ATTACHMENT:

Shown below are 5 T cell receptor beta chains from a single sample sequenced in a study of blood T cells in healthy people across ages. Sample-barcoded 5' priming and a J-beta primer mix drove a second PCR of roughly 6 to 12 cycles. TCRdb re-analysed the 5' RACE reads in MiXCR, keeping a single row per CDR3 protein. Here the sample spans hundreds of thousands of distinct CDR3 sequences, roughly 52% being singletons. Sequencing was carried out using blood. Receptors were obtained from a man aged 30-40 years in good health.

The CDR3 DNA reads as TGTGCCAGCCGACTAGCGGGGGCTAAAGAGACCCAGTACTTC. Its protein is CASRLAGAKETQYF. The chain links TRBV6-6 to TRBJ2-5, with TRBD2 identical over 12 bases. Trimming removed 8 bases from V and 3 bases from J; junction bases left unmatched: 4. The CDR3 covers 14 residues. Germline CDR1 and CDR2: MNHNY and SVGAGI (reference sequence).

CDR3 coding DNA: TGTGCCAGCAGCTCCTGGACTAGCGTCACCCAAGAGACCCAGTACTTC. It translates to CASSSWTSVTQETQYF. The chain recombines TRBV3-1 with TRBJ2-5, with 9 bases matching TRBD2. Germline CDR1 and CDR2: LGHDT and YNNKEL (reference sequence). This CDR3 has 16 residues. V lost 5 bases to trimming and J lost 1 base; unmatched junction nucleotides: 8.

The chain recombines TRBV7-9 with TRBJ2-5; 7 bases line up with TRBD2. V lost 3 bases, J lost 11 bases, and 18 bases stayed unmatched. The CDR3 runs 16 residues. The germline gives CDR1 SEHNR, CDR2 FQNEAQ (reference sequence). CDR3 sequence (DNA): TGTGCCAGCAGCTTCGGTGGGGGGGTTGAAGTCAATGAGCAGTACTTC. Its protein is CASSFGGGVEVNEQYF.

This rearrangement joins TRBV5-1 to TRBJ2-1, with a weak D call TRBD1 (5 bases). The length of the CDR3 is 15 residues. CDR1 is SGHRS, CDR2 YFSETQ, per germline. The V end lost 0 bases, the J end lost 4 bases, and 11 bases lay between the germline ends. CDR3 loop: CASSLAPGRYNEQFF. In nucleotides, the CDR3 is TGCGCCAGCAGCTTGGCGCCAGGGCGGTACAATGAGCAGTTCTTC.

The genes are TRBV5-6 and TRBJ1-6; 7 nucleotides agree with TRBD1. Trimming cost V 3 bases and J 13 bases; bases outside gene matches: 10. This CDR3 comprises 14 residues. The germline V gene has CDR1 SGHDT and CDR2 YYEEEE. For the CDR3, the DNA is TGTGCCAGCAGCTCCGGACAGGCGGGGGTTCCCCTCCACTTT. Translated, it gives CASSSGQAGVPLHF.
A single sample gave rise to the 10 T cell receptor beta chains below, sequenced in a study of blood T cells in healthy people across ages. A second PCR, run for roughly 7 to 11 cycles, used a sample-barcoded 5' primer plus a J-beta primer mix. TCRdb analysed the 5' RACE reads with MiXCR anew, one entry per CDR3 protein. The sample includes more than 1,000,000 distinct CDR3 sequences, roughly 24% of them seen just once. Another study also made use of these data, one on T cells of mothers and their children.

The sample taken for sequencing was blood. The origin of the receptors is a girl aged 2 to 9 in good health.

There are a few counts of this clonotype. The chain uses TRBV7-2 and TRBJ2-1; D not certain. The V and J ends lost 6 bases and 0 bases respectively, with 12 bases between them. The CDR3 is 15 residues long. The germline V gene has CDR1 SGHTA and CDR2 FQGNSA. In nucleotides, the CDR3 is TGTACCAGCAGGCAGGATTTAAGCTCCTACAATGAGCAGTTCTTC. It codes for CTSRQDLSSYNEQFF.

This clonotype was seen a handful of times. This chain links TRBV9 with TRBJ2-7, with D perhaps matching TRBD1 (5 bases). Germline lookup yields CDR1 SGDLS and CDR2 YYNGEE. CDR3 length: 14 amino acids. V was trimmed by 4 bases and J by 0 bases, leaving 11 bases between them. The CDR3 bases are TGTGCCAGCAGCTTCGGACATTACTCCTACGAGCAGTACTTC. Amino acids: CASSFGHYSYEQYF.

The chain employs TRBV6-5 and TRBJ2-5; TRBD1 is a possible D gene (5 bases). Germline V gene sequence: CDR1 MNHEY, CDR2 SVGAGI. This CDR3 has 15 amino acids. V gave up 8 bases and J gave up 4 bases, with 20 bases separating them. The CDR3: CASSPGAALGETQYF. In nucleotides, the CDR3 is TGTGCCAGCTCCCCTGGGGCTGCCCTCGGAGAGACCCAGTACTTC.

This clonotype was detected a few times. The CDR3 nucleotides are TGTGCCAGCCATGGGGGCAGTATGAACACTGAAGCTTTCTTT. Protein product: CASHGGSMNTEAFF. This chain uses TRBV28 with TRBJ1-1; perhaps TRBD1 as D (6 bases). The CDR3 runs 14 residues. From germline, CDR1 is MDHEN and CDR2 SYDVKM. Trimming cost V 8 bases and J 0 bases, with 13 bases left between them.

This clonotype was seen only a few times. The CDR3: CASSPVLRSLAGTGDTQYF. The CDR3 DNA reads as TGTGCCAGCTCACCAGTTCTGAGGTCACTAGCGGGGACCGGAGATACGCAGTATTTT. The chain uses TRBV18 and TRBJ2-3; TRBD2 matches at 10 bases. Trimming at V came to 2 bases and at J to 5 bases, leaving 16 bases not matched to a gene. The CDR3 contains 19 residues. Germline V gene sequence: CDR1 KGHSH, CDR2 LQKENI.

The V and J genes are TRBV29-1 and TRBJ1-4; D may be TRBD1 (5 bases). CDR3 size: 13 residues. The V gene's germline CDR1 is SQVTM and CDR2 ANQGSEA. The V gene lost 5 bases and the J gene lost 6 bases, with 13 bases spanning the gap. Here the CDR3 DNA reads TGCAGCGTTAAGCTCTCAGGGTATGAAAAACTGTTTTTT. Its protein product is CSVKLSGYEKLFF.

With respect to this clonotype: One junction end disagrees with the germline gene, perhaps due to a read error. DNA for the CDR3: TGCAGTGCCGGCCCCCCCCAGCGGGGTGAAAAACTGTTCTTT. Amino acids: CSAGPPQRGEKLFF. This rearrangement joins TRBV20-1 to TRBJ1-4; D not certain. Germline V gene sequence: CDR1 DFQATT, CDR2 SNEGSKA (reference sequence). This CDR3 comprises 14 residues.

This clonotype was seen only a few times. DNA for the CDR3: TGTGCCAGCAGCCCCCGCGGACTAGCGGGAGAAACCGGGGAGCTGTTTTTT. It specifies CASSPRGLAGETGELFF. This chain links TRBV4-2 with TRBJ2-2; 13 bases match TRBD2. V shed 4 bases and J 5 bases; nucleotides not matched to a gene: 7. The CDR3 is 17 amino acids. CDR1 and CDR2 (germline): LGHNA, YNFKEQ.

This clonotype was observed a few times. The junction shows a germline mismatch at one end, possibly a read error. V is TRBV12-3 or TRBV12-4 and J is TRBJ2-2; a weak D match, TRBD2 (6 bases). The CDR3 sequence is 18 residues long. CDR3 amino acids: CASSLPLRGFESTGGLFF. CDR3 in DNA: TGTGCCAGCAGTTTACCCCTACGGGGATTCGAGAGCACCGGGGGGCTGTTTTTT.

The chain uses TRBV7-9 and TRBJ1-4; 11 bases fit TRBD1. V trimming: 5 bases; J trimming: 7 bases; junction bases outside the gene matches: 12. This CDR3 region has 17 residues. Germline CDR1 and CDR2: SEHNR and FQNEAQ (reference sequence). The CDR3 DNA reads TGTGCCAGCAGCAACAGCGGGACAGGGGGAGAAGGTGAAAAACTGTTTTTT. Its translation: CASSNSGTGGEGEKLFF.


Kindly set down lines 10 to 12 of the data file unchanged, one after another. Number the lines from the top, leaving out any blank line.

This clonotype was seen a handful of times. This chain links TRBV9 with TRBJ2-7, with D perhaps matching TRBD1 (5 bases). Germline lookup yields CDR1 SGDLS and CDR2 YYNGEE. CDR3 length: 14 amino acids. V was trimmed by 4 bases and J by 0 bases, leaving 11 bases between them. The CDR3 bases are TGTGCCAGCAGCTTCGGACATTACTCCTACGAGCAGTACTTC. Amino acids: CASSFGHYSYEQYF.

The chain employs TRBV6-5 and TRBJ2-5; TRBD1 is a possible D gene (5 bases). Germline V gene sequence: CDR1 MNHEY, CDR2 SVGAGI. This CDR3 has 15 amino acids. V gave up 8 bases and J gave up 4 bases, with 20 bases separating them. The CDR3: CASSPGAALGETQYF. In nucleotides, the CDR3 is TGTGCCAGCTCCCCTGGGGCTGCCCTCGGAGAGACCCAGTACTTC.

This clonotype was detected a few times. The CDR3 nucleotides are TGTGCCAGCCATGGGGGCAGTATGAACACTGAAGCTTTCTTT. Protein product: CASHGGSMNTEAFF. This chain uses TRBV28 with TRBJ1-1; perhaps TRBD1 as D (6 bases). The CDR3 runs 14 residues. From germline, CDR1 is MDHEN and CDR2 SYDVKM. Trimming cost V 8 bases and J 0 bases, with 13 bases left between them.